Dinner @ Seiwaa Okonomiyaki & Teppanyaki Restaurant

August 6, 2017 in Japanese

Wanting my colleagues to enjoy a different dining experience, I suggested Seiwaa; I thought it would be fun to have some do-it-yourselves moments since I had a good time with my family at similar okonomiyaki restaurant. Thus, reservation was made for 8 people on Seiwaa’s website. And because our group was bigger than 4 people, we were allocated to level 2 where tables were longer with a bigger teppanyaki plate.

However, although the table was supposedly longer, it was (still) a little cramped for us. Especially when we got the middle of the 3 tables which were positioned in a line. I would say the restaurant works better for groups no bigger than 6. Knowing that my colleagues don’t eat much, we decided not to go with the buffet menu (pages 1, 2).

And from the menu (pages 1, 2, 3), my colleagues and I ordered:-

1) Aburi mentai scallops, $20 (above) – This was ordered because it looked enticing from the pictures hung on the wall. Unfortunately, the dish of scallops was fully prepared in the kitchen. We thought the scallops would be torched in front of us. And these were so-so since I’m not exactly a fan of mentai (pollock roe mixed in mayonnaise).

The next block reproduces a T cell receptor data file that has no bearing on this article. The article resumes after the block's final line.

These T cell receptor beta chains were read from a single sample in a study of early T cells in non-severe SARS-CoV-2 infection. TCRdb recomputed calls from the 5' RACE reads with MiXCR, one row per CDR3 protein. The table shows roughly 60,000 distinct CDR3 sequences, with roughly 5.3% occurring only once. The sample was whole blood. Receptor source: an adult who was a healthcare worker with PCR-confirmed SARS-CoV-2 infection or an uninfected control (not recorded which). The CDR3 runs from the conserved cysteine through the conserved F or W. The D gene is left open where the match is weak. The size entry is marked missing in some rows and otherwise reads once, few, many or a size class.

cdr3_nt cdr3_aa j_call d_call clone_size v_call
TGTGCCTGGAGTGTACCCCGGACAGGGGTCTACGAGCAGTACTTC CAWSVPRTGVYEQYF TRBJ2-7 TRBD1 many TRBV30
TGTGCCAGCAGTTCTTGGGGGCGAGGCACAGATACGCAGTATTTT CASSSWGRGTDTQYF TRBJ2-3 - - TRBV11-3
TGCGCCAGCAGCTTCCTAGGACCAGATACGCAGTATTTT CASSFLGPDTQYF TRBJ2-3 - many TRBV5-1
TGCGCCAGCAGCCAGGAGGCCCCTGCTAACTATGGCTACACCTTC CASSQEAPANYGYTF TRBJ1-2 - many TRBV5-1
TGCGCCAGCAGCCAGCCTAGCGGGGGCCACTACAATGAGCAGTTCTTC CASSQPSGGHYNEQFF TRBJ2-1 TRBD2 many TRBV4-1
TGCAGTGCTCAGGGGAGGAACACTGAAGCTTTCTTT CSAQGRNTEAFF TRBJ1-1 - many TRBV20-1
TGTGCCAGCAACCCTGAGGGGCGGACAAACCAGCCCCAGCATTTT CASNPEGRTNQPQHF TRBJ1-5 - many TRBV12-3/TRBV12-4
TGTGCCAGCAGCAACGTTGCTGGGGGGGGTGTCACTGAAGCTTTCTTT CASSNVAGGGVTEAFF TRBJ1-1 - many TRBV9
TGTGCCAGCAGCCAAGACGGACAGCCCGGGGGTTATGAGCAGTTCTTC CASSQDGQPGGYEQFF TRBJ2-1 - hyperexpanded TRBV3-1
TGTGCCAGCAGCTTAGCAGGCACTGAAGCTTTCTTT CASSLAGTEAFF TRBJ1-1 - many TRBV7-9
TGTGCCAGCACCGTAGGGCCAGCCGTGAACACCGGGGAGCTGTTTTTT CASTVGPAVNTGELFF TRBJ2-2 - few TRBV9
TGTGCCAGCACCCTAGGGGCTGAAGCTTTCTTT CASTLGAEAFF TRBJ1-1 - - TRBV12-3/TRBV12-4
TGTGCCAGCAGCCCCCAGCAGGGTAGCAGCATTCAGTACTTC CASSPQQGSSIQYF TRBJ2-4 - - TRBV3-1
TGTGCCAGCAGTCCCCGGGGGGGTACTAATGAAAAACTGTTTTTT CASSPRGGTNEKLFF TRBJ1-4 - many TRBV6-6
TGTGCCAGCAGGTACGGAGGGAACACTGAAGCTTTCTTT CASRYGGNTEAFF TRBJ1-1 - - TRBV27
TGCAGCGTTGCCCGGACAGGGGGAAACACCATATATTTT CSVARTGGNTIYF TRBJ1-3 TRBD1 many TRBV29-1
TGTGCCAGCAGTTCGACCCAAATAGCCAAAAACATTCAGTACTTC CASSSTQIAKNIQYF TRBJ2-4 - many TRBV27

2) Gyoza, $5 (above) – Pan fried dumpling.

3) Karaage chicken (6 pcs), $6 (above) – I enjoyed this! Loved how the meat was tender and juicy within.

4) Nagoya chicken wings, $10 (above)

5) Tempura mori, $15 (above) – 3 pieces prawn and 5 pieces vegetables.

6) Whole squid, $18 (above) – If one must really know, we went for second because it went very well with our beer. And it was made more enjoyable because it was deliciously grilled by the staff. My colleagues and I came to realise it’s a hassle to grill our own food on top of drinking. Yes. When I am with my colleagues, I have to turn on my ‘alcoholic’ mode. Keke.

7) Lamb, $12 (above) – Unfortunately, this was to be grilled by ourselves. I think we weren’t too bad although our teppanyaki plate looked pretty pathetic with just 8 pieces of lamb. Keke.

8) Ocean seafood grill set (for 2 persons), $48 (above) – Salmon, squid, prawns, oyster, scallops and vegetables.

9) Buta don, $10 (above) – Grilled pork rice bowl. Give this a miss.